You've negotiated the complex process of getting into Wal-Mart. You've carefully nurtured your product with marketing support, on-time delivery and smart merchandising strategies. You're seeing sales beyond your wildest dreams. Now what?
"Too many entrepreneurs get into Wal-Mart and want to coast," says Wurzel. "The rest of their business drops off. Then Wal-Mart finds [a cheaper version of] your product somewhere else. People go out of business because of that mistake."
"Don't put all your eggs in one basket," agrees Cantrell, who was courting several other mass merchandisers in addition to Wal-Mart. His clients now include discount retail chains and auto supply chains like Paccar Automotive.
Smart entrepreneurs make Wal-Mart part of an overall distribution strategy. A good rule of thumb, Wurzel suggests, is to never let Wal-Mart account for more than 25 percent of your total business. Charles and Patricia Monte had accounts with Mervyn's, Montgomery Ward and Sears before landing Wal-Mart, which now makes up 20 percent of their company's more than $4 million business.
Shouldn't landing other retail accounts be a snap once your product has passed the Wal-Mart test? That's conventional wisdom, and in some cases, it's true. "Being able to say, `Hey, we're in Wal-Mart now' is certainly a door opener," says Wurzel. "It's that `me too' mentality--if people see it doing well in Wal-Mart, they'll want it in their stores, too."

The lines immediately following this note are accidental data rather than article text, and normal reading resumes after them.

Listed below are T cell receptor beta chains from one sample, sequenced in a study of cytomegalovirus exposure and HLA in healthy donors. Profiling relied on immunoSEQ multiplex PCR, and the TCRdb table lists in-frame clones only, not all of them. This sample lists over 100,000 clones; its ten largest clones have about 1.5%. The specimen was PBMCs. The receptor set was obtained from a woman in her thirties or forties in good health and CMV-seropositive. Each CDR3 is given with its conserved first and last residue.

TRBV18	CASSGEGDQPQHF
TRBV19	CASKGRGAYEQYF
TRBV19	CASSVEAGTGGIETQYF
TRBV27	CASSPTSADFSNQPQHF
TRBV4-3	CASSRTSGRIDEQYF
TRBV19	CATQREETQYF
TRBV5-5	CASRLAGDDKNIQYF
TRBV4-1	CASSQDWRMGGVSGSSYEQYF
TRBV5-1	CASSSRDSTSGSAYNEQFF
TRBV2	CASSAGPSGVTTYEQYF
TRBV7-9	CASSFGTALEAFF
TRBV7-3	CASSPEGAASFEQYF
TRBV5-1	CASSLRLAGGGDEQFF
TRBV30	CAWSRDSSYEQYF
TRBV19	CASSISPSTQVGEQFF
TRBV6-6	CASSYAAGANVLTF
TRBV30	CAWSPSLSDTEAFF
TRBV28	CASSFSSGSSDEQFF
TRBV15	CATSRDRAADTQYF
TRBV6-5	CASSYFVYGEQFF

But not always. "Once I got into Wal-Mart, many other [retailers] shunned me," says Steve Kendall. "I went back to Kmart [and other mass merchandisers] I had approached before, and they said, `If your product is in Wal-Mart, then why do people need to buy it from us?' "
How can you avoid this Wal-Mart backlash? One solution is to diversify. If you have several products or product lines, you can sell one to Wal-Mart and others elsewhere.
Another idea: "Get Wal-Mart to put its private label on your product," says Kendall, who did just that with the Cutting Edge Opener System. "Then you can still sell it under your own label elsewhere, and it won't be directly comparable to the Wal-Mart item." Kendall uses this strategy to sell his product via the Internet.